Dr. Helen has a new article out called “Should Alimony Die a Quick Death?” (Pajamas Media, 12/19/07). Dr. Helen writes:
“Personally, I have a hard time justifying long term alimony payments to men or women in today”s society. Years ago, when one spouse (typically women) was expected to stay home with the kids, tend the house and generally had no training or as many opportunities to make a living as women do today, I would say that alimony might have been more fair.
“However, in today”s world, in which women have fought for the right to equality, alimony seems more like a kid getting an allowance from daddy and I believe it should be abolished altogether except for extremely dire circumstances where a spouse is older, cannot work at all, and for only a short term period. No man or woman should be held to being a slave to an ex-spouse after a marriage ends.”
The concept of “alimony as slavery” is common in the men’s and fathers’ movements, and it is valid, but only to a point. Dr. Helen makes some good points above, but she goes further than I would. I am not against the concept of alimony, I am against the abuse of it.
When alimony is part of a “don’t get mad, get everything” type of post-divorce fleecing, I am opposed. When it is done out of vindictiveness, as in the divorce attorneys’ anti-male ad pictured, I am opposed. When it is done because the law demands that a divorced man support his ex-wife at the standard of living to which she is accustomed, I am opposed, because I believe that this is an unfair and unrealistic burden.
That being said, however, I believe there are situations where alimony is called for. Let’s say that Bob and Jane got married in 1995, and had three children. The couple realized that it is very difficult for the children and for the family in general if both parents have demanding, go-all-out careers. In light of this, they decide that one of them will stay home, or will work part-time, or will do a job that is not as demanding or gives flexible time, so that someone is there for the children.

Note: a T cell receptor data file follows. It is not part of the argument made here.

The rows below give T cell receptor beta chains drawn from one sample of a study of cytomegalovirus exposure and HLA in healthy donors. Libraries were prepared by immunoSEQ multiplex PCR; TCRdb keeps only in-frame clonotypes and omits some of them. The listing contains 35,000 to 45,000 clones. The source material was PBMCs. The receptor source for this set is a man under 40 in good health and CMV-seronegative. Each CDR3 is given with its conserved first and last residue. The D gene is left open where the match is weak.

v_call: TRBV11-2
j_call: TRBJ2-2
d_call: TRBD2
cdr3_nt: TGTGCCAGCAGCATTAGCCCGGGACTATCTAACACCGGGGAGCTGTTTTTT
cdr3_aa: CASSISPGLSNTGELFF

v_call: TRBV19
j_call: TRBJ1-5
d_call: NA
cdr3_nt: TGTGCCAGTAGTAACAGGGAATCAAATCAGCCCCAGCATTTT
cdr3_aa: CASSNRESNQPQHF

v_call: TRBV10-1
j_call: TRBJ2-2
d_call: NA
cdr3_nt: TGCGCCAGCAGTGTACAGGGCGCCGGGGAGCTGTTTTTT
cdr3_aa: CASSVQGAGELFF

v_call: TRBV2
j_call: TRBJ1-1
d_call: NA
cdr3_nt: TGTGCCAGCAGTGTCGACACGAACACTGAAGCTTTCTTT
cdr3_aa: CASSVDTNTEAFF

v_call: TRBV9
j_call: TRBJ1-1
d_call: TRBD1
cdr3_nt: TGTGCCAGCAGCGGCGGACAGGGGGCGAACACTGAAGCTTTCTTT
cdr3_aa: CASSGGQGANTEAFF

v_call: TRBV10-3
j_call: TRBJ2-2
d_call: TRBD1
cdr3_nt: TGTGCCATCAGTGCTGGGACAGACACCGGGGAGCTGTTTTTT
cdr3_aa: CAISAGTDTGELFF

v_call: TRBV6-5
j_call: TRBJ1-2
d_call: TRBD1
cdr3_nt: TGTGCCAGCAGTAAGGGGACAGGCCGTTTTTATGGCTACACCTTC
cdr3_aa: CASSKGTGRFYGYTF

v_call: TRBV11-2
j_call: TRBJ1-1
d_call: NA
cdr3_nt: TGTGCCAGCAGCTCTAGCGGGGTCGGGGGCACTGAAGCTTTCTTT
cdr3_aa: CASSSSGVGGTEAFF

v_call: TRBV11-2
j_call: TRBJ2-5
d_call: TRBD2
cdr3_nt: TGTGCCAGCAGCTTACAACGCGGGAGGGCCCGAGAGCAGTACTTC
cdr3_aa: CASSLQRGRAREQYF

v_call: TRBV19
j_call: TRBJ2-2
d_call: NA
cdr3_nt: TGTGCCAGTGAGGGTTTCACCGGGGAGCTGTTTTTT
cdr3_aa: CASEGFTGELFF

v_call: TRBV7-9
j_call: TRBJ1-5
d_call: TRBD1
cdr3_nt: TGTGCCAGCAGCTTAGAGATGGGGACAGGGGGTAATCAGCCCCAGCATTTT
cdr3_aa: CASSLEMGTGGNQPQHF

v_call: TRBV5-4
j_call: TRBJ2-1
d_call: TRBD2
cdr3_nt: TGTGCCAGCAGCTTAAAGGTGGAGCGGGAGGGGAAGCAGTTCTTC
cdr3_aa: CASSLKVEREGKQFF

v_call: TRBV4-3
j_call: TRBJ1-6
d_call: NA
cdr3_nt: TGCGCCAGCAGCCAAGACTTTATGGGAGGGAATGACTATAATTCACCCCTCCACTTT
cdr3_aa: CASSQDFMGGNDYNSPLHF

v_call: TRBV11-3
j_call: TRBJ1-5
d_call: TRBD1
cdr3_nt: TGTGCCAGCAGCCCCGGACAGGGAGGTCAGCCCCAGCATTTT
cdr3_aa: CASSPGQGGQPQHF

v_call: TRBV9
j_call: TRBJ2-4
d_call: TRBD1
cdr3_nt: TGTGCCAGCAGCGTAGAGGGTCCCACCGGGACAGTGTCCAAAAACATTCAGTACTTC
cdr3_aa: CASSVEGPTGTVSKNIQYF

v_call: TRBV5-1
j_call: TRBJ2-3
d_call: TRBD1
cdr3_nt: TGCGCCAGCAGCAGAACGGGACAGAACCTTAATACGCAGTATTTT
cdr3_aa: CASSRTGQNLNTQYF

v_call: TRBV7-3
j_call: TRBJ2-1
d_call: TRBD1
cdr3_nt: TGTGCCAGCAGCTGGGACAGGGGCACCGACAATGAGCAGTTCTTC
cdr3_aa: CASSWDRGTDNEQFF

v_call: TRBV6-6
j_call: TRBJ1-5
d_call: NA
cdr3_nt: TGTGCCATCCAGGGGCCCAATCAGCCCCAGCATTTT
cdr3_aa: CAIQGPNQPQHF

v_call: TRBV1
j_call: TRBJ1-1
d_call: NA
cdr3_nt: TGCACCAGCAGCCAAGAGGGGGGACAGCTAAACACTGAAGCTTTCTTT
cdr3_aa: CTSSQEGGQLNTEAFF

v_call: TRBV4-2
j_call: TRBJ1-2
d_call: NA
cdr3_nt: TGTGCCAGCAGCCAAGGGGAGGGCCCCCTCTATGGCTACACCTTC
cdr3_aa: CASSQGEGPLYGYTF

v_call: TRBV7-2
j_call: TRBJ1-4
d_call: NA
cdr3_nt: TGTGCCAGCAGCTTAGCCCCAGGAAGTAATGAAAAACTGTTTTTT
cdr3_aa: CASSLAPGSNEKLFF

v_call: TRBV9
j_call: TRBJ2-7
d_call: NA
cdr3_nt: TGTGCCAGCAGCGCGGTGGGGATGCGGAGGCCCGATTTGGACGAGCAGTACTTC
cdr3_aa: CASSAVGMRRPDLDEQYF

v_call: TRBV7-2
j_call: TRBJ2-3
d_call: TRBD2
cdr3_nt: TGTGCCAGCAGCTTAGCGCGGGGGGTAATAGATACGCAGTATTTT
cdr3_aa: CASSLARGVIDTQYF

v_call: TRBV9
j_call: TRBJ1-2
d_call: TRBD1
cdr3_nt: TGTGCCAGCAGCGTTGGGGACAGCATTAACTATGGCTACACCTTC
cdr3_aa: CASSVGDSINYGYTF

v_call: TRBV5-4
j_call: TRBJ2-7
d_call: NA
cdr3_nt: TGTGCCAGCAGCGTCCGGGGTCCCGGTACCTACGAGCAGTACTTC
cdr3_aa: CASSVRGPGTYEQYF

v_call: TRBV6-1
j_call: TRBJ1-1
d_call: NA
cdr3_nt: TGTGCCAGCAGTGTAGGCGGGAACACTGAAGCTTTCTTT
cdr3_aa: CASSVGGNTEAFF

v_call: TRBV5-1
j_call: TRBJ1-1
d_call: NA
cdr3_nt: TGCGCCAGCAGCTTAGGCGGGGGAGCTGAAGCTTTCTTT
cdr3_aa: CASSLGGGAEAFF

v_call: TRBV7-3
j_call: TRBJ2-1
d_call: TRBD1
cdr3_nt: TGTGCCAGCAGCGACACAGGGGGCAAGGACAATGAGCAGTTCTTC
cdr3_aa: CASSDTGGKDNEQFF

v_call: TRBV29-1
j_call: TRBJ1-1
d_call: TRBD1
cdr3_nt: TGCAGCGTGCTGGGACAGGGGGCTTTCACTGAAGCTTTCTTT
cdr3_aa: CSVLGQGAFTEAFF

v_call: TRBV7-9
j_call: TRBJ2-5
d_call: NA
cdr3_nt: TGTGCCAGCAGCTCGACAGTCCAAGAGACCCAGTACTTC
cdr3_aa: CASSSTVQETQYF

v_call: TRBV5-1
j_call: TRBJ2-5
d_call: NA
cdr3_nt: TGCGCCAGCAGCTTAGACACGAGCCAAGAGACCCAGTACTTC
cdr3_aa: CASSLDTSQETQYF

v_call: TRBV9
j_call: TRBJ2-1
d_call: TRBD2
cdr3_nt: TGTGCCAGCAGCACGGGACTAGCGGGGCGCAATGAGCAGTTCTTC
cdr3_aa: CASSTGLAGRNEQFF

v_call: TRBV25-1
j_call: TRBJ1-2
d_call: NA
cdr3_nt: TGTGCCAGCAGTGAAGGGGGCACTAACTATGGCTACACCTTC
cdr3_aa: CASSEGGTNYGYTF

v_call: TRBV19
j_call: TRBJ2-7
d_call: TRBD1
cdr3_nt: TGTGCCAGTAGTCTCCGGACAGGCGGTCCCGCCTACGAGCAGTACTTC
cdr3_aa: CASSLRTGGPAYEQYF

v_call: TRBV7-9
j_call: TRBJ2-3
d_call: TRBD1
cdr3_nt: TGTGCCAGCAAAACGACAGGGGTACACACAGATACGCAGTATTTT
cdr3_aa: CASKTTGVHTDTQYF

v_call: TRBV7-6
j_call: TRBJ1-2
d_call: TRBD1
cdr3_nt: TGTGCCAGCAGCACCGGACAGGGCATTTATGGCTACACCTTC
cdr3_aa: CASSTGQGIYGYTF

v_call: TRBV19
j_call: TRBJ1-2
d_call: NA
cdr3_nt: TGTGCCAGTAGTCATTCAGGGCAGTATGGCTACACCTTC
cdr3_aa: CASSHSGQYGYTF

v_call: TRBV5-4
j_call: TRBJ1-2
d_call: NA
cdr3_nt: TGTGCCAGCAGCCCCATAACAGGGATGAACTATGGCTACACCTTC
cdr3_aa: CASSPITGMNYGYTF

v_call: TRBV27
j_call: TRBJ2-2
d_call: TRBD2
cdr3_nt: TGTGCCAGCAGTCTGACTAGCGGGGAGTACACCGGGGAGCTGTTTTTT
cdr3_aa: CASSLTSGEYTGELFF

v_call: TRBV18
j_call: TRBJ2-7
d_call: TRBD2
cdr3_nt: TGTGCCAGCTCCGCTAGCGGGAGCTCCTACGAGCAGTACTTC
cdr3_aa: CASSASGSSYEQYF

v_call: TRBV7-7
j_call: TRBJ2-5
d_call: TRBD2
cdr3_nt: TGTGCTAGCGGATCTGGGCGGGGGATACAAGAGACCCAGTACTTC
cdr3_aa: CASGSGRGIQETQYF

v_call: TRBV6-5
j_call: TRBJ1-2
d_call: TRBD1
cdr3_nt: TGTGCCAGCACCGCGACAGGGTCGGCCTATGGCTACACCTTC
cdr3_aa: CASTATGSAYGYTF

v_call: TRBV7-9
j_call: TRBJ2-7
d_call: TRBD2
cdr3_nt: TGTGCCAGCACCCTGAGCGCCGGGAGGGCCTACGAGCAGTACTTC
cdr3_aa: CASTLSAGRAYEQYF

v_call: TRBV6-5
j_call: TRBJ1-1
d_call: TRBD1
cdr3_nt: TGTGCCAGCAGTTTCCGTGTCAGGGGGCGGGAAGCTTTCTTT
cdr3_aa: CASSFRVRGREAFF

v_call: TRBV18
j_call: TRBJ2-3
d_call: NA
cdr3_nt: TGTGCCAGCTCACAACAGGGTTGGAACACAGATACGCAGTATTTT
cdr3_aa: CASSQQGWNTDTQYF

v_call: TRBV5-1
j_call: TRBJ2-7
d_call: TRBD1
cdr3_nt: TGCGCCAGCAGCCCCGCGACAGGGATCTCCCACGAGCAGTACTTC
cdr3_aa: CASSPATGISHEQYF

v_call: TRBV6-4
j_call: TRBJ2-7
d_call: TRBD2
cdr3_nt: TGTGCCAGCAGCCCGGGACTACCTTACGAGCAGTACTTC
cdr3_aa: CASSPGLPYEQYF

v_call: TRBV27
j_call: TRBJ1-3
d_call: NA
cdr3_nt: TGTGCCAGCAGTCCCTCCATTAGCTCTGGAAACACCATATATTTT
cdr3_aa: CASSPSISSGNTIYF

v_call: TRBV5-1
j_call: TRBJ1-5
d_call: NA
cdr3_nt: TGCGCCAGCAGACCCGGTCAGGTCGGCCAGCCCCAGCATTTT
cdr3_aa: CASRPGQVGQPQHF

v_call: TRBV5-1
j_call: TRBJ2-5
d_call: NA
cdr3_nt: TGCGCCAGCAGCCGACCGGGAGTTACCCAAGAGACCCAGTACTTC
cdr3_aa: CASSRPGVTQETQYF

In the majority of cases, this will be the woman instead of the man, but the gender is irrelevant. Over the subsequent period, Bob works 50 hour weeks and now has a career which earns him $120,000 a year. Jane works 30 hours a week and is the primary caregiver for the children, and earns $25,000 a year.
Now it is 2008 and Bob and Jane are divorcing. (I will leave aside for the moment why they are getting divorced, issues surrounding no-fault divorce, etc.). I believe that both Bob and Jane, absent a finding of parental unfitness, should have shared parenting and a relatively equal timeshare with their children.
I also think it is entirely appropriate for Bob to pay Jane both child support and alimony. Not an extortionate amount, not an amount designed to punish him, not an attempt to preserve her living standard while impoverishing him, but a reasonable amount to take into consideration Bob’s vastly greater earning capacity. This vastly greater earning capacity did not come about because Jane is lazy, or because Jane lacks talent. It came about because her contributions to the household were different than Bob’s.
Dr. Helen’s full article can be seen here.